Create a Written Plan To Pay for College

According to Okun, your written financial plan is essential and should start when your teen is in high school, but continue on through the college years.

A good financial plan should include a list of ways to pay for college so that you minimize or even eliminate the need to take out student loans. Create a to-do list with deadlines so that it's more concrete and binding. You may even use this as an opportunity to teach your teen how to budget and build credit, or other financial skills they’ll need after graduating.

Revise your plan every year based on how much financial aid your teen receives, what school they’re attending, if they pick up a part-time job, and other factors that could come into play over time. This will help you be prepared for the different costs of college each year.

Choose the School Wisely

Your teen probably has a list of schools they'd like to attend. It may help to cast a wide net and get financial aid estimates from each school they're accepted to. After taking financial aid packages into account, the cheapest school might not necessarily be the one with the lowest sticker price. A private college may offer a larger financial aid award than a public college, for example, so don't count out your teen’s dream school until you’ve done your due diligence.

Finding schools that have large pots of money for merit aid—a type of award based on your teen’s merit, not necessarily financial need—can be a winning strategy, according to Neeta Vallab, founder of MeritMore, who used this strategy to find the best option for her family.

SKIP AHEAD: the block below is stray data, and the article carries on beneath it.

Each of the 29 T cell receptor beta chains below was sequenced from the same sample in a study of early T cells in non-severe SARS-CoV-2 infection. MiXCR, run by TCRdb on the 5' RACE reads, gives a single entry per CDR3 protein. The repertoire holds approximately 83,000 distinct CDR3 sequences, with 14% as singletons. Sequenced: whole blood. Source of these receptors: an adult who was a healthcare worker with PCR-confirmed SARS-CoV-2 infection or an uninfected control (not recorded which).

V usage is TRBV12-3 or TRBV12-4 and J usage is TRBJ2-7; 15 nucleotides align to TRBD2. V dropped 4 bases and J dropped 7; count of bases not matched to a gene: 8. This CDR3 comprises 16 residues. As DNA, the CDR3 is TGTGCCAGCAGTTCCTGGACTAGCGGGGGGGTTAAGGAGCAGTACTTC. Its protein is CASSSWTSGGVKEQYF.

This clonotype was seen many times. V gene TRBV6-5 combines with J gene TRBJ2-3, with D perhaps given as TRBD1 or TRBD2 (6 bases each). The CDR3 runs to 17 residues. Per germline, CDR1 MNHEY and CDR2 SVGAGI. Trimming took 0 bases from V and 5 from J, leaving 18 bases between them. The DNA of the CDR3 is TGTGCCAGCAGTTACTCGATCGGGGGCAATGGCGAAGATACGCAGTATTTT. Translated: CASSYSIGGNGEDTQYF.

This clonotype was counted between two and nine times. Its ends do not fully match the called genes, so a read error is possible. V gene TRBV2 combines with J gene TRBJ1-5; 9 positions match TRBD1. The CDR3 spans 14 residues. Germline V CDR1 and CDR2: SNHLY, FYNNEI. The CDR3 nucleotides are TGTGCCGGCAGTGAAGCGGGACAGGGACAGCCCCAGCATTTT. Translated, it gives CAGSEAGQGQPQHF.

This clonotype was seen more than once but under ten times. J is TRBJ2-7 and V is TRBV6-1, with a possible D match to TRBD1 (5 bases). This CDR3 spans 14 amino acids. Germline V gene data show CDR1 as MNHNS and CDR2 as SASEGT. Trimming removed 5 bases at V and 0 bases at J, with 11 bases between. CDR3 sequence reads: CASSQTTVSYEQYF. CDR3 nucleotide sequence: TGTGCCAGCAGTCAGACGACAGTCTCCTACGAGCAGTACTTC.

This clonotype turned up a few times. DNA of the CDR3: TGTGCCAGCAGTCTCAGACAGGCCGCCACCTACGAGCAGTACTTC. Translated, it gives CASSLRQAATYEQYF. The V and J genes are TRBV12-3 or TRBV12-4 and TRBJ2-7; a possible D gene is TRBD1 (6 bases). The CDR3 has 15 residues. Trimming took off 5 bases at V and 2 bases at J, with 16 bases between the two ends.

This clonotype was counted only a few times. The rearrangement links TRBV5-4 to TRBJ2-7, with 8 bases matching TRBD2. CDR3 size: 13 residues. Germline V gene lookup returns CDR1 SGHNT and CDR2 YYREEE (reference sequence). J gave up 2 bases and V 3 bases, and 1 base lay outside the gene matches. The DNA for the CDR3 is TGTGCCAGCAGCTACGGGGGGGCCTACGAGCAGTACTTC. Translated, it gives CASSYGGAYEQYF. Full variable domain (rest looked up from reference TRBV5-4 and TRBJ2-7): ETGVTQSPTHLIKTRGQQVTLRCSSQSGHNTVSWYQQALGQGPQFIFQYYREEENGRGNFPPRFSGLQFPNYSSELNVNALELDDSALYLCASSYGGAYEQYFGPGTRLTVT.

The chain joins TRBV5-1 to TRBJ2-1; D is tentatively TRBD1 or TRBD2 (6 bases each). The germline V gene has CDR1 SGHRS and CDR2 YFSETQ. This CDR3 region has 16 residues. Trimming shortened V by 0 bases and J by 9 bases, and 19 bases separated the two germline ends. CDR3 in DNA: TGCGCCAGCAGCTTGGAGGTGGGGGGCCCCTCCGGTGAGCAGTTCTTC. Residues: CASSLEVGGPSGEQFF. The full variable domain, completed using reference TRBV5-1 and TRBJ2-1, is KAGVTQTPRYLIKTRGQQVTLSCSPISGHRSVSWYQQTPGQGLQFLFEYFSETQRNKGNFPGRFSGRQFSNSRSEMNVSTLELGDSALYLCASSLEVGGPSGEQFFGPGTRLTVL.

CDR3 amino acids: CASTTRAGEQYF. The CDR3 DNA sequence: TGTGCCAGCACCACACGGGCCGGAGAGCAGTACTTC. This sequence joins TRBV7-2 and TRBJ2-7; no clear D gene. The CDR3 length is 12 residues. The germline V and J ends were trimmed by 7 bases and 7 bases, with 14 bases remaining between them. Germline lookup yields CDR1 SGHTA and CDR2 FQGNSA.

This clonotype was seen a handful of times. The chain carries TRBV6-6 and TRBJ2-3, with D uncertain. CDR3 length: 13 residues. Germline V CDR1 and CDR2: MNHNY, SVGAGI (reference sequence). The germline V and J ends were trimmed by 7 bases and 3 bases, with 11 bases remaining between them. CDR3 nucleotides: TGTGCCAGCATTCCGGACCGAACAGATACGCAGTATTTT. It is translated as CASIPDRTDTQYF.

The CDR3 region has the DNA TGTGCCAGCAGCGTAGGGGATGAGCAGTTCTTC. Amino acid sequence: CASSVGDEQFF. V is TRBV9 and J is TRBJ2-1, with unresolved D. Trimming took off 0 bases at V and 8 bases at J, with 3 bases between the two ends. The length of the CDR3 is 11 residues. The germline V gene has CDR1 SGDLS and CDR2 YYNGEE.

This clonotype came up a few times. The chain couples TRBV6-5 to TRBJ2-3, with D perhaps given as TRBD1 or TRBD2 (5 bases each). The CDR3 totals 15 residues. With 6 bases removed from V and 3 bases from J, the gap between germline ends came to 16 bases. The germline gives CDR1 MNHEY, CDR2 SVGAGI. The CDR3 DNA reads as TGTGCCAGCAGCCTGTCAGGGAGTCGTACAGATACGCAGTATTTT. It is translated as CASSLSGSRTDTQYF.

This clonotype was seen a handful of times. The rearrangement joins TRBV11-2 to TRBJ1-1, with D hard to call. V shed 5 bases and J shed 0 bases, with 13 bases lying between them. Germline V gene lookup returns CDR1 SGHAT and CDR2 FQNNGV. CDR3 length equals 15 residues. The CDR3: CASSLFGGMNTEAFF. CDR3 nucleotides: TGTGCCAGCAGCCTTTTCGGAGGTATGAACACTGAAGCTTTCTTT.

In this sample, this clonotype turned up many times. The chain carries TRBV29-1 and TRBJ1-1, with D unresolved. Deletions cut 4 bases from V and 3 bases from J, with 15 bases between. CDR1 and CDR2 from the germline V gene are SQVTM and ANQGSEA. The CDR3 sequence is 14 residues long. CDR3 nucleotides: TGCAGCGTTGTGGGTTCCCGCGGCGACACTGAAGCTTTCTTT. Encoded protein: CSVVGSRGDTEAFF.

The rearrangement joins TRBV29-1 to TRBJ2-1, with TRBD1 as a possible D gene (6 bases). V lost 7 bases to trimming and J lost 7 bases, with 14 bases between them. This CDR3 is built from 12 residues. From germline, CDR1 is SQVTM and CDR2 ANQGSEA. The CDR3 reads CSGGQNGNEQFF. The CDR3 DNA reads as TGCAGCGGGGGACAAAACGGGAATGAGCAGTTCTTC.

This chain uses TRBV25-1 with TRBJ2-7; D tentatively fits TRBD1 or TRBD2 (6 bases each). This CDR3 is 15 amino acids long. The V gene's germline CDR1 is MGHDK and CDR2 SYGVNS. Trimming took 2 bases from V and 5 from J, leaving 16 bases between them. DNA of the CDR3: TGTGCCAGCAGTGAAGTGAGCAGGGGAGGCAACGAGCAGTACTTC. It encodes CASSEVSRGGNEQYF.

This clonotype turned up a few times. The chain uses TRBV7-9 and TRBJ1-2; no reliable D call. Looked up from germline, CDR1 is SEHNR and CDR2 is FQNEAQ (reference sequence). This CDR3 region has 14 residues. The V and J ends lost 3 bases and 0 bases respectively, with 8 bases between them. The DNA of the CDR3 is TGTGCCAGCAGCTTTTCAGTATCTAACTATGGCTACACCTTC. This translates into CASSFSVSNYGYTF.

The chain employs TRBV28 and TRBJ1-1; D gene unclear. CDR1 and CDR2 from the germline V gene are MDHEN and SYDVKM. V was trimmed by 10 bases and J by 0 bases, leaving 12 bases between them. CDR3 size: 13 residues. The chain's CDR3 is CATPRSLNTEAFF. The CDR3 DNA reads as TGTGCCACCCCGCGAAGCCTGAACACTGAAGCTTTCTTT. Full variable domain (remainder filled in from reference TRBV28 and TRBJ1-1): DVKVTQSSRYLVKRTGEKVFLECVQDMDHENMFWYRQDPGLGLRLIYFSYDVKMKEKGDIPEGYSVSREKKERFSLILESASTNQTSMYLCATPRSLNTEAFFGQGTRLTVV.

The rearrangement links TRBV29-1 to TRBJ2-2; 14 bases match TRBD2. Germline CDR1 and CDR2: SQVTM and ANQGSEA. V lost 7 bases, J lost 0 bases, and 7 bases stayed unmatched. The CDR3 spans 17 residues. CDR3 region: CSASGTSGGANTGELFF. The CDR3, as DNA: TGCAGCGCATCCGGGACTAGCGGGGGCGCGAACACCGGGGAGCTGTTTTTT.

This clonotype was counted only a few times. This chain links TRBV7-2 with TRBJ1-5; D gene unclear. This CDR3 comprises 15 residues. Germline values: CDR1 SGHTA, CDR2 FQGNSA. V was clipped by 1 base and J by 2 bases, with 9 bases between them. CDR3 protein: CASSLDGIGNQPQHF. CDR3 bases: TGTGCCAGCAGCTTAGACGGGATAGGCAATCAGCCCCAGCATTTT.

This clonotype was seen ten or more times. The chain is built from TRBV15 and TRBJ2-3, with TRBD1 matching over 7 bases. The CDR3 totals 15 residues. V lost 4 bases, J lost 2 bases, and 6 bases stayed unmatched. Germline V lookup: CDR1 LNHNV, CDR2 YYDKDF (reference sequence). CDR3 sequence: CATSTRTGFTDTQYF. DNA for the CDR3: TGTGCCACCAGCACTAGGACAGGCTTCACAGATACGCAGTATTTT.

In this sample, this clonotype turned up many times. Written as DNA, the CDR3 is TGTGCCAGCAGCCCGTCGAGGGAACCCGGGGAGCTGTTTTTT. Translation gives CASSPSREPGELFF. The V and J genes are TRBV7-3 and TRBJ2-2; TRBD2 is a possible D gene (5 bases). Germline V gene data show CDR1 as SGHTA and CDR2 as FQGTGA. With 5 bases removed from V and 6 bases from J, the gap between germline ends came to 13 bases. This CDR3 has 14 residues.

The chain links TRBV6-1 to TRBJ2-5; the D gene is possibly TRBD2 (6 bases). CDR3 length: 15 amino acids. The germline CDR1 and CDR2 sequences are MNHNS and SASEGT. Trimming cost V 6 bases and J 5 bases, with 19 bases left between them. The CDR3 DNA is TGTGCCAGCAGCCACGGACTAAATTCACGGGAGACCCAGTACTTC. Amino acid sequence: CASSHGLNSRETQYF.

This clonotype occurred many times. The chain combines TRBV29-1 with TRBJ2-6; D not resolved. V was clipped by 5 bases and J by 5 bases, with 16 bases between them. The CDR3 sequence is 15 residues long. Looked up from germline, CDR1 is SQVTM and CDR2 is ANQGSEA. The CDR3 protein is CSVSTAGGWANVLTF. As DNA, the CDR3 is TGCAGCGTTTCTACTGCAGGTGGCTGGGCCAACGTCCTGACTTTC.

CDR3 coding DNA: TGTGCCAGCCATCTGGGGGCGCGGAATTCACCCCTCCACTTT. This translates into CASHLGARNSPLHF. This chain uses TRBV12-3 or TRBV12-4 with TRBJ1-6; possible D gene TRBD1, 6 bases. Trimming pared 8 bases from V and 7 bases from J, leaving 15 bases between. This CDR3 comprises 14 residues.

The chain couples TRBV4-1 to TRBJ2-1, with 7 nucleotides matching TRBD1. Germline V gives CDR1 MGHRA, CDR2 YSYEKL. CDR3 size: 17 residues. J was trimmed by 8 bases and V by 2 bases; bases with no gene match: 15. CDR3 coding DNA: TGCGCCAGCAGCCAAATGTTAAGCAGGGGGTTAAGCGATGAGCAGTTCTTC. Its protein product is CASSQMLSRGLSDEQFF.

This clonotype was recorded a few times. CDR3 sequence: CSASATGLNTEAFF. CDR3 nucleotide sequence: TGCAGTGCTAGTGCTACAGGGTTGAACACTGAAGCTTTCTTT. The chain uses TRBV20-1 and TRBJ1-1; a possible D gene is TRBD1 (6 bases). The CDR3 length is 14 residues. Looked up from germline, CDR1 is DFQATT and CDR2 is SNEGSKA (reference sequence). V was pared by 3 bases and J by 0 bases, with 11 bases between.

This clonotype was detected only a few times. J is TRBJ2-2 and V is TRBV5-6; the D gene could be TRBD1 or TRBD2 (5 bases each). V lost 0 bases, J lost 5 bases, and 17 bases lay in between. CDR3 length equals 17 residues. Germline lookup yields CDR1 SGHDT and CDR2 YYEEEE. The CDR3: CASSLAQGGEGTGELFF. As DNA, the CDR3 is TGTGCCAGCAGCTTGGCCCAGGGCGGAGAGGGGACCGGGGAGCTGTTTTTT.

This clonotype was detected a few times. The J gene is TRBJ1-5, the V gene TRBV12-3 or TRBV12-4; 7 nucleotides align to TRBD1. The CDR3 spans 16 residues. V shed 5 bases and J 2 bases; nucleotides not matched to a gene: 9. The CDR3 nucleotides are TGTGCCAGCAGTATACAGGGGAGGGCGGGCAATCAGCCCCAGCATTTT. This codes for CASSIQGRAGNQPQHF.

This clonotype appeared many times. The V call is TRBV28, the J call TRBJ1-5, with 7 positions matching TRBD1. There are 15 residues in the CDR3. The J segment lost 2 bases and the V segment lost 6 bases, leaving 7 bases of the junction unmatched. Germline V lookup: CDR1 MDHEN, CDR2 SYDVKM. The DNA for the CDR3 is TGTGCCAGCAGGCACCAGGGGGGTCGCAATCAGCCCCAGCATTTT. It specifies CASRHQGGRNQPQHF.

"I think a smart strategy would be to find places where there are fewer students like [your teen]," Vallab said in an email to The Balance.

For example, if your teen is particularly strong in science, technology, engineering, or math (STEM), a college known for liberal arts that wants to expand its STEM department may be interested in your teen coming to its school. It could potentially try harder to woo you over with a larger financial aid award.

Get a Part-Time Job

Many college students may choose to get a part-time job instead of doing a work-study program. That's because the pool of potential jobs is larger, and your teen may be able to earn more, too.